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Microsoft has been talking about buying GitHub, a startup at the center of the software world last valued at $2 billion

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GitHub_Keynote_Day_1 2 Chris Wanstrath
GitHub co-founder and CEO Chris Wanstrath announced his resignation in August 2017, but the company has struggled to hire a replacement.
GitHub


Microsoft has recently held talks to buy GitHub, reviving on-and-off conversations the two have had for years, according to people close to the companies.

The talks have come as GitHub, a popular platform for software developers, has struggled to hire a new CEO.

GitHub was last valued at $2 billion in 2015, thanks to a $250 million funding round led by Sequoia Capital, and it is doing well financially, multiple people tell us. But the price tag for an acquisition could be $5 billion or more, and it’s not clear that Microsoft is willing to pay that much. It’s also not clear whether the talks are ongoing.

In August, founder and CEO Chris Wanstrath said that GitHub was on a $200 million run-rate in annual revenues.

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If Microsoft were to acquire GitHub, it would mark a significant change of course from where the startup stood just six months ago. As recently as late 2017, insiders said GitHub was fully committed to staying independent and to eventually going public. It is also possible that instead of striking a deal to buy GitHub outright, Microsoft may make an investment, possibly with an option to buy, and allow one of its top engineers to be poached as CEO.

Microsoft declined to comment. GitHub did not respond to multiple requests for comment.

A protracted CEO search has left the company rudderless

GitHub has been looking for a new CEO for the past 10 months, since Wanstrath announced he would be stepping down.

In February company executives told employees they were close to hiring someone. The internal rumor was that this person was a senior manager with an engineering background from Google. One person with knowledge of the matter told Business Insider that Google SVP of Ads and Commerce Sridhar Ramaswamy was in discussions with GitHub about the CEO job.

Those discussions appear to have ended, and Ramaswamy is now in active discussions about joining GitHub’s board — a role that could be tricky, given his job at Google, should Microsoft acquire GitHub.

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There is also an internal rumor at GitHub that a Microsoft executive could be in the running for the CEO job, with or without an acquisition by the software giant. The person rumored to be in the running is Nat Friedman, a well-known leader in the programmer world. Friedman cofounded a popular developer tools company called Xamarin, bought by Microsoft in 2016 for a reported $400+ million, and he has since been running Microsoft’s huge developer’s tools unit. Friedman did not return requests for comment.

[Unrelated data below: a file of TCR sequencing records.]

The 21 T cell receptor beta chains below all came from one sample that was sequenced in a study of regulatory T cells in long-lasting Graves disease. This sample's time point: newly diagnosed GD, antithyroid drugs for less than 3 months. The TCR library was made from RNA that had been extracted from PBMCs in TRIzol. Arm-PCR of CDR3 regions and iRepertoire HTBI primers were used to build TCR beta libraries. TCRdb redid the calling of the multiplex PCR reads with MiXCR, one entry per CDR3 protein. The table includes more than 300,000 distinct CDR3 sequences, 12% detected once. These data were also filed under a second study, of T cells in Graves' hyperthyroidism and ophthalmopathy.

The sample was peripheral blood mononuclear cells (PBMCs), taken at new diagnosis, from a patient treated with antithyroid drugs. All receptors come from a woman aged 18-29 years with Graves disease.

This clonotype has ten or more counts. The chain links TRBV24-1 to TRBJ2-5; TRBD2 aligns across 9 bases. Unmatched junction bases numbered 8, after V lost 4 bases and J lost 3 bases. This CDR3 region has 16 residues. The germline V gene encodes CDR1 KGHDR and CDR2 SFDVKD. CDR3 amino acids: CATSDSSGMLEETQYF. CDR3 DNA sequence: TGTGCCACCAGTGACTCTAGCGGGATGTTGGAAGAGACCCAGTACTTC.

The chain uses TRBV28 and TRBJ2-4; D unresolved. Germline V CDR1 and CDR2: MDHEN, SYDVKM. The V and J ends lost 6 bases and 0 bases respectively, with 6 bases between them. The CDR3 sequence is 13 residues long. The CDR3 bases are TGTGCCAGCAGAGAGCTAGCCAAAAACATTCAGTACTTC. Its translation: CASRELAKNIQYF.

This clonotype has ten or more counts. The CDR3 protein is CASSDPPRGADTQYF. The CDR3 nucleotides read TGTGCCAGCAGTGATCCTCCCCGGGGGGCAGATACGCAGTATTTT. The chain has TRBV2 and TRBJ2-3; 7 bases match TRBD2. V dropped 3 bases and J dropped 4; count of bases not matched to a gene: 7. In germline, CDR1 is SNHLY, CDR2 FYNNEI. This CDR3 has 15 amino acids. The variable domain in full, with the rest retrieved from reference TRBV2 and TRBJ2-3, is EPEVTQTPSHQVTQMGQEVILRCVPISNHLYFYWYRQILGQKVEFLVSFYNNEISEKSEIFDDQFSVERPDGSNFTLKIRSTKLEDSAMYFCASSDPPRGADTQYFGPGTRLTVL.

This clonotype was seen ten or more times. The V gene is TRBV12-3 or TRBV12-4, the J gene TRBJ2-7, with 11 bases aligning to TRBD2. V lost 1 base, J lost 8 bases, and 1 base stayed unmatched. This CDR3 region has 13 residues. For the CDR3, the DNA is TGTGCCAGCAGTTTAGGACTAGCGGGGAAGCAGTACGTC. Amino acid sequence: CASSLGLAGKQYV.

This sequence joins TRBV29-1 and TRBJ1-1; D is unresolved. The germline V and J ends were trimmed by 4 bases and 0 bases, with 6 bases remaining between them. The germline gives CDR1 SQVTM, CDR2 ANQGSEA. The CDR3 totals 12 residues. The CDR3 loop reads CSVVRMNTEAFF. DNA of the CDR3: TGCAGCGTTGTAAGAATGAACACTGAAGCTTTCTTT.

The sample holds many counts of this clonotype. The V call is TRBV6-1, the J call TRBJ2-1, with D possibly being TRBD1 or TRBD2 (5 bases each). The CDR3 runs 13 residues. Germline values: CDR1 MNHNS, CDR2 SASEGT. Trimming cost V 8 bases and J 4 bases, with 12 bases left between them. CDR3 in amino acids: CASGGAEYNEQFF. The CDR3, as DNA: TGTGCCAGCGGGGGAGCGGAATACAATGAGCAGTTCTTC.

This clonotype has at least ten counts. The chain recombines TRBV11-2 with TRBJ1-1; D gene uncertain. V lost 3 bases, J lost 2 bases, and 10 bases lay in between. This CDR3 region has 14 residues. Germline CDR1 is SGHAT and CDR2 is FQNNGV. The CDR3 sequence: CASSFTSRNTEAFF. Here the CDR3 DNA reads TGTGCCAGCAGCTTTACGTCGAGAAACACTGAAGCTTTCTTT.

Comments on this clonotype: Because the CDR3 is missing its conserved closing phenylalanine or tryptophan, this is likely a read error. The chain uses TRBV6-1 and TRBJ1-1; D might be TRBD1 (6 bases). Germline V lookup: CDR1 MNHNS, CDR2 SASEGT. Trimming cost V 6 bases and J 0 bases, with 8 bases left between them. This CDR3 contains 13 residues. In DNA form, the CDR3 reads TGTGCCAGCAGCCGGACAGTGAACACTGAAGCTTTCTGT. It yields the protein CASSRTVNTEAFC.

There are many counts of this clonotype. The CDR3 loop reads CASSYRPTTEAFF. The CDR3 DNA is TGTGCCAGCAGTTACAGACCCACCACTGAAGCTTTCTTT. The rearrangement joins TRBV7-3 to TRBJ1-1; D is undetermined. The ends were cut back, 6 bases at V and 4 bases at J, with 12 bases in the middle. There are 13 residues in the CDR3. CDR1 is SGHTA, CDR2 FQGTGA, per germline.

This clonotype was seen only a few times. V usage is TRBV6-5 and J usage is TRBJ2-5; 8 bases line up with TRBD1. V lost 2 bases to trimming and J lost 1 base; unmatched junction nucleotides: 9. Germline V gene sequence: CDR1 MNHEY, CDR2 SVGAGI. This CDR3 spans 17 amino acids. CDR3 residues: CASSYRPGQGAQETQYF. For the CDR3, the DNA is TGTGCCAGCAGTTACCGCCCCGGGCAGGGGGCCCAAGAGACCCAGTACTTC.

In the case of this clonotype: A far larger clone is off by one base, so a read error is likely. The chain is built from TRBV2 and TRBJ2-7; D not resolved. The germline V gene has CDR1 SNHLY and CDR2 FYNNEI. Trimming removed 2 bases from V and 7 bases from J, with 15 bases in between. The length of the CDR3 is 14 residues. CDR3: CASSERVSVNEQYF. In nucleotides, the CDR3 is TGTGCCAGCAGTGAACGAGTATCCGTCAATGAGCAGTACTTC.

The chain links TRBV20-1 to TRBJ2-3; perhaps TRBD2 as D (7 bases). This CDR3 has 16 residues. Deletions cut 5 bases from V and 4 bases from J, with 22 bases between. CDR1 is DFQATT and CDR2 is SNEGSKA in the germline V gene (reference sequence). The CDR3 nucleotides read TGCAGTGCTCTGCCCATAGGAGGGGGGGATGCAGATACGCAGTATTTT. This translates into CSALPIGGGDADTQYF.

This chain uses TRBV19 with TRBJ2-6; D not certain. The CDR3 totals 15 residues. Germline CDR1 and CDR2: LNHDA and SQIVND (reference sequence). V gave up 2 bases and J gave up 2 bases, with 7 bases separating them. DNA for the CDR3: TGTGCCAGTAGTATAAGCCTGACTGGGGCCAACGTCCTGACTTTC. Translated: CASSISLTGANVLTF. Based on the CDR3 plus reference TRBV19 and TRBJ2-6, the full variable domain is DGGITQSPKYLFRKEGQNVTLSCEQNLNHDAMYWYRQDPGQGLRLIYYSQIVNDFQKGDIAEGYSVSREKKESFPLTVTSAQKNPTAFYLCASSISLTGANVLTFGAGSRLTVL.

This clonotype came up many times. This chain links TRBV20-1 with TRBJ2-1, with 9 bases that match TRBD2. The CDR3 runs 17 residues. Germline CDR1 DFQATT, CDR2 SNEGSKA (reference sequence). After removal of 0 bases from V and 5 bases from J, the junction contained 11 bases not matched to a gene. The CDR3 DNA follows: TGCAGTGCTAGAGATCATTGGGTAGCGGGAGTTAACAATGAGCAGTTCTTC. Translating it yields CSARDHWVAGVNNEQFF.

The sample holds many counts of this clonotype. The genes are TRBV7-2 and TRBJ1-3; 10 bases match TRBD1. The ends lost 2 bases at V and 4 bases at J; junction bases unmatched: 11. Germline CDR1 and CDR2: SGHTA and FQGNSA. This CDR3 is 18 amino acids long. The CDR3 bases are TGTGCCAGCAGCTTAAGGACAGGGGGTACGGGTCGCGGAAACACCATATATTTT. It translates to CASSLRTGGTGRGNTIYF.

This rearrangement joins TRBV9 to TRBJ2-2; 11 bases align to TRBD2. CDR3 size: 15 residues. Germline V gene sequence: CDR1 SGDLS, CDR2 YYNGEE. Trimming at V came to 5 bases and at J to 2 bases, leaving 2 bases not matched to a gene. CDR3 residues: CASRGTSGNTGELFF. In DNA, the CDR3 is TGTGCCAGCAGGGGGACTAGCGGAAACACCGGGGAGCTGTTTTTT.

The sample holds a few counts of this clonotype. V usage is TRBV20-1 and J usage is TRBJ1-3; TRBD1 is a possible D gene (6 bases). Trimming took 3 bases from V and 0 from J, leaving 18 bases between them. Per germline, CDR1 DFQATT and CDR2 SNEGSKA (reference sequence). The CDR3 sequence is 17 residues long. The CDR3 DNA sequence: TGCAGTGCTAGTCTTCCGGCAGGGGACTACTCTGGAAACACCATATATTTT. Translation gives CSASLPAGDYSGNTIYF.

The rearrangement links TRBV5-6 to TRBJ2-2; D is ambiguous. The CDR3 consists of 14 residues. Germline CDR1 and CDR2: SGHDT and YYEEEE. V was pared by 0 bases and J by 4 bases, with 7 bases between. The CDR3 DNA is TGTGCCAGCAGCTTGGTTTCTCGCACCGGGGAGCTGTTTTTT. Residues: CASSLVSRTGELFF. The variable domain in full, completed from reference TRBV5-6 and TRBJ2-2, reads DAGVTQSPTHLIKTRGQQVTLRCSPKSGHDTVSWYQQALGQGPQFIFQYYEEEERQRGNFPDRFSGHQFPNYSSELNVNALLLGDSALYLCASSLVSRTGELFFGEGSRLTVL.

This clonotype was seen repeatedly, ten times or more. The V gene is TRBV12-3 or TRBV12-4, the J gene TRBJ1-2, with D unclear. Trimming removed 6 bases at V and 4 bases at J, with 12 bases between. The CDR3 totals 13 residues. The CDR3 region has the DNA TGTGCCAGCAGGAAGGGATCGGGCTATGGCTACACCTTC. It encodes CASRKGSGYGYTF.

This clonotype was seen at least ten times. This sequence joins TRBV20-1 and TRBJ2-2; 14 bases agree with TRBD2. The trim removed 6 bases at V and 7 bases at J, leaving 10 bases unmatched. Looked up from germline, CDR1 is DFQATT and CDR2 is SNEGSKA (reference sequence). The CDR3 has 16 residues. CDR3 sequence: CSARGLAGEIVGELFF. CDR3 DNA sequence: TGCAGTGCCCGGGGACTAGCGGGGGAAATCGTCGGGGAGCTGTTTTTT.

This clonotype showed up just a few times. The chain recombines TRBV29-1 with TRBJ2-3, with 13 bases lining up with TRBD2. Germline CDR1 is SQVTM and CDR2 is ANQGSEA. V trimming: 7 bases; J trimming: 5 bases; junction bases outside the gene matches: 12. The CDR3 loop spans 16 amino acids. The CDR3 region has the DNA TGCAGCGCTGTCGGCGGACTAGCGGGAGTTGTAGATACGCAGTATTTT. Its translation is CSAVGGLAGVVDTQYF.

The CEO search was first announced in August 2017. But now it’s June. Wanstrath remains as the CEO, although multiple people have said that he rarely shows up at the office and the company has been rather rudderless, with Chief Strategy Officer Julio Avalos running most units from HR to sales to legal to business development.

There have been past flirtations

A combination of Microsoft and GitHub would make a lot of sense from a product and customer perspective, and could provide stability to GitHub, which has found plans to monetize its popular products more challenging than expected and has suffered a lot of turnover in its executive ranks.

GitHub is a company that allows developers to host their software projects on the cloud and work on them with other programmers. It’s also a social network of sorts for developers, where they can follow each other and see each other’s work. Microsoft and GitHub have become close partners as it is the technology Microsoft uses to manage Windows development.

Microsoft has explored an acquisition of GitHub before. At one point last year, a $5 billion acquisition was floated, multiple people told Business Insider. But things didn’t get far or serious, we heard.

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Are you a Github insider? We want to hear from you, jbort@businessinsider.com and bpeterson@businessinsider.com

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